Burj Khalifa pays tribute to New Zealand’s mosque massacre victims

Burj Khalifa pays tribute to New Zealand’s mosque massacre victims

A giant image of a grieving Jacinda Ardern was beamed out from the world's tallest bulding on Friday (March 22), a tribute from Dubai for the New Zealand Prime Minister's high-profile support for Muslims after a terrorist attack on two Christchurch mosques.

The UN chief spoke of the victims of the Christchurch shooting, some of whom lost their lives saving others, and said he was "deeply moved by the extraordinary display of leadership, love and community from the people of New Zealand".

"This terrorist sought to turn our nation apart with an evil ideology that has torn the world apart".

"From what I've seen here, right away, ban them", says Ingrid Sweeney.

One day earlier, Ardern announced a ban on sales of "military-style" semi-automatic firearms and high-capacity magazines.

"Since the earthquakes, we've gone through a lot as a city and we're a lot more caring and looking out for one another", said James Sheehan, 62. My heart was broken.

"In short, every semi-automatic weapon used in the terrorist attack on Friday will be banned in this country", Ardern said, confident the laws will have majority support across the country.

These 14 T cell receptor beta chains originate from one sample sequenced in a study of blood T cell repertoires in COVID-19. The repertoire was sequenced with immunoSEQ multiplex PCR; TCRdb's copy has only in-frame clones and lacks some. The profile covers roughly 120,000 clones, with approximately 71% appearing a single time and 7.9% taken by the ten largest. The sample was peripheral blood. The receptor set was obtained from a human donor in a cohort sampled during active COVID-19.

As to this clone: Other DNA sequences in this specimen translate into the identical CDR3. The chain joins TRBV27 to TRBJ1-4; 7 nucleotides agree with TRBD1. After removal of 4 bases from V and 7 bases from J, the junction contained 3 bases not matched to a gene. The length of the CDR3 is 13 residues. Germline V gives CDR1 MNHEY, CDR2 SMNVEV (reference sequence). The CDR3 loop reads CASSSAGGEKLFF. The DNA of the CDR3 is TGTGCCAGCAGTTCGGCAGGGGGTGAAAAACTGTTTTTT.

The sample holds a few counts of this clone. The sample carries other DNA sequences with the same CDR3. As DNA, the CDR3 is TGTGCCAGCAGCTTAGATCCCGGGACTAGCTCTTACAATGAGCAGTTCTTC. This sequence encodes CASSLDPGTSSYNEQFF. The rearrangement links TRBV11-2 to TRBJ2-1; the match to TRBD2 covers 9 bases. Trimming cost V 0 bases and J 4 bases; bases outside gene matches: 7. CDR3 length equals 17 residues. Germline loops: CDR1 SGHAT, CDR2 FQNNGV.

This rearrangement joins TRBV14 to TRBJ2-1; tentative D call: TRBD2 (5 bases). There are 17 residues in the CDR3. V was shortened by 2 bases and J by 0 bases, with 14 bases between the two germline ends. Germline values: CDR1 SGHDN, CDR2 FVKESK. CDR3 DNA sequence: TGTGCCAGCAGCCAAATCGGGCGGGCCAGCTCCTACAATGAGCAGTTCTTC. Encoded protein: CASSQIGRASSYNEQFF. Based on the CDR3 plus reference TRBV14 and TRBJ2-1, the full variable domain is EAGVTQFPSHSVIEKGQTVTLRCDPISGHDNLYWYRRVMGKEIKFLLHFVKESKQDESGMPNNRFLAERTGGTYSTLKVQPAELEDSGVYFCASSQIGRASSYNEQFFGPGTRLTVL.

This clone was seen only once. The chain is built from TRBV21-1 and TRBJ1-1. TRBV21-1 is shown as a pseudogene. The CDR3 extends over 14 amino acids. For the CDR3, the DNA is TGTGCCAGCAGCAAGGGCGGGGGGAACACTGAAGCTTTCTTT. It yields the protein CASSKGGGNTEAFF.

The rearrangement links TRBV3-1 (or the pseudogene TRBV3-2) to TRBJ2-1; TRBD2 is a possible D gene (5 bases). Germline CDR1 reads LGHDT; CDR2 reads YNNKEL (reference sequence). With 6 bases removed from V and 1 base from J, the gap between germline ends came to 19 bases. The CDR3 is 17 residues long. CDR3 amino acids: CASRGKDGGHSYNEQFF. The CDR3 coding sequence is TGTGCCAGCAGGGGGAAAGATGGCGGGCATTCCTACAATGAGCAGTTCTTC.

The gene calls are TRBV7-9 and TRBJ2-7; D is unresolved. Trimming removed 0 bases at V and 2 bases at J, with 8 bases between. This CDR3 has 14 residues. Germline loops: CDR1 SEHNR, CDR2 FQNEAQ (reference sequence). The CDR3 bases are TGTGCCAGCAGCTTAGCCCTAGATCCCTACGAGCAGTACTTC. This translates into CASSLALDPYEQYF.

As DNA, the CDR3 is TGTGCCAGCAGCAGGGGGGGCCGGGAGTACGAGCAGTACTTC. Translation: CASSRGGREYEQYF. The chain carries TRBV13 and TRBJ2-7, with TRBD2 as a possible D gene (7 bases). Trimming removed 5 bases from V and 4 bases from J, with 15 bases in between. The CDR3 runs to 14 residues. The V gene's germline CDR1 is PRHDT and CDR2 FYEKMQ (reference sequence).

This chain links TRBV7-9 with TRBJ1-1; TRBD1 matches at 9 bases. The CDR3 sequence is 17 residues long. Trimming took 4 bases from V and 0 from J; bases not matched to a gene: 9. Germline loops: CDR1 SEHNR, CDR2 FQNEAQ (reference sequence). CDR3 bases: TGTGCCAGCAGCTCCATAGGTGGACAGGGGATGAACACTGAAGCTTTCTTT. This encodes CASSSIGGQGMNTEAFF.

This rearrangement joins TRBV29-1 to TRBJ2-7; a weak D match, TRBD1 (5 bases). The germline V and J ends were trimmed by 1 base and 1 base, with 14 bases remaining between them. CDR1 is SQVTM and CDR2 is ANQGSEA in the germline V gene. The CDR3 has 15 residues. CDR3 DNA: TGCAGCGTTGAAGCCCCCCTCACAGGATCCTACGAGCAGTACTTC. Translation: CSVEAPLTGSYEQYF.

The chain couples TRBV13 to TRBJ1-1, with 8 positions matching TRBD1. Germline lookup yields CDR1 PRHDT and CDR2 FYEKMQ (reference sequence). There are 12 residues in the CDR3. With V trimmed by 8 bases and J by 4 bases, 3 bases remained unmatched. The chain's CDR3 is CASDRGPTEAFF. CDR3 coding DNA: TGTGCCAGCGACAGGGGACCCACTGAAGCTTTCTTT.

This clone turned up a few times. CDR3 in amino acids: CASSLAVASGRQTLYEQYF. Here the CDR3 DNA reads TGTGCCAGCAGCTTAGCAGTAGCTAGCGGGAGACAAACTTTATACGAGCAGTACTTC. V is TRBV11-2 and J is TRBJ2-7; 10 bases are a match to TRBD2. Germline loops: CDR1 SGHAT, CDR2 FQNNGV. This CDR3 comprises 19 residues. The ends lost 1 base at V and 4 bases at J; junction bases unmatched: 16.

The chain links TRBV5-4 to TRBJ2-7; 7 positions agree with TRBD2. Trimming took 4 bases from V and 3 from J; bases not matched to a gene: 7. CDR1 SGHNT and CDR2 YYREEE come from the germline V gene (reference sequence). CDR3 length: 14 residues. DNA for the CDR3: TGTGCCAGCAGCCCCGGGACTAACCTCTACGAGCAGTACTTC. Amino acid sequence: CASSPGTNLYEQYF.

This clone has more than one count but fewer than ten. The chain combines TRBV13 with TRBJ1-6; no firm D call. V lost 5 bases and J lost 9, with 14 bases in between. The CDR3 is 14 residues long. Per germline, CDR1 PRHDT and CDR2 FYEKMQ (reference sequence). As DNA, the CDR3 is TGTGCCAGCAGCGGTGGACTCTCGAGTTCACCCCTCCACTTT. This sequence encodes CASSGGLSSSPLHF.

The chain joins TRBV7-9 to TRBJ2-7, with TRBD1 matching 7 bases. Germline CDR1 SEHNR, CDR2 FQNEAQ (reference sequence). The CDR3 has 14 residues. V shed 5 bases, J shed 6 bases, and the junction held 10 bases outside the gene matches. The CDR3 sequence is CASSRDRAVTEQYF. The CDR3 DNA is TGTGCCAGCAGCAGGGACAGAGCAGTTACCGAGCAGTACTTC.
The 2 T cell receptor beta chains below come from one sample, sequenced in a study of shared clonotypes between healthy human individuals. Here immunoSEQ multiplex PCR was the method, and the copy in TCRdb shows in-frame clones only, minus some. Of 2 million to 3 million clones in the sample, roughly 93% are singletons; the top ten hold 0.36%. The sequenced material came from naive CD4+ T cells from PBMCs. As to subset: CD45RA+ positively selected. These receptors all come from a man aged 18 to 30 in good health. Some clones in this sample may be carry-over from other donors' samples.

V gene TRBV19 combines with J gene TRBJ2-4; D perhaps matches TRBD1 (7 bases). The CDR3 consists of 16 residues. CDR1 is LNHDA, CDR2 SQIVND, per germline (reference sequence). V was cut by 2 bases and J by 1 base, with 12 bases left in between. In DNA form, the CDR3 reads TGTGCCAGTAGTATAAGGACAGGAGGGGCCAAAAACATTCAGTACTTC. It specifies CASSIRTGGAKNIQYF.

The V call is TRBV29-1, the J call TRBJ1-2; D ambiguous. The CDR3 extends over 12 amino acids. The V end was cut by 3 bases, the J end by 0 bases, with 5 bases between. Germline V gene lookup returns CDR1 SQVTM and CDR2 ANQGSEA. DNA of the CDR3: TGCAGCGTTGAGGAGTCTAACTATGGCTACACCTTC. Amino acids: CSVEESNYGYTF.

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At the Al Noor mosque, where more than 40 of the victims were killed by a suspected white supremacist, prayers resumed with armed police on site, but no graphic reminders of the mass shooting, New Zealand's worst.

Michal Frank, left, sits just outside the prayer room at the Maine Muslim Community Center during Friday afternoon prayers. We will peacefully stand together #theyareus #standtogether.

But after 3pm on Thursday, the weapons became illegal under interim measures.

Ms Ardern also encouraged those in the festival audience to "never give up on the importance of supporting creatives and artists live", also adding that live performing is "the fuel for the creative machine".

"To the families of the victims, your loved ones did not die in vain".

At an emergency meeting of the Organisation of the Islamic Cooperation (OIC) in Istanbul, all participants including President Recep Tayyip Erdoğan spoke highly of Ardern and New Zealand's government. New Zealand, which already has prosecuted two people for distributing the gruesome livestream video of the attack, has now also made it a crime to share the alleged killer's "manifesto", NZ media reported.

On Sunday, ten members of Black Power, which was first formed in 1970, gathered near the police cordon at Al Noor Mosque in Christchurch to perform a moving haka.

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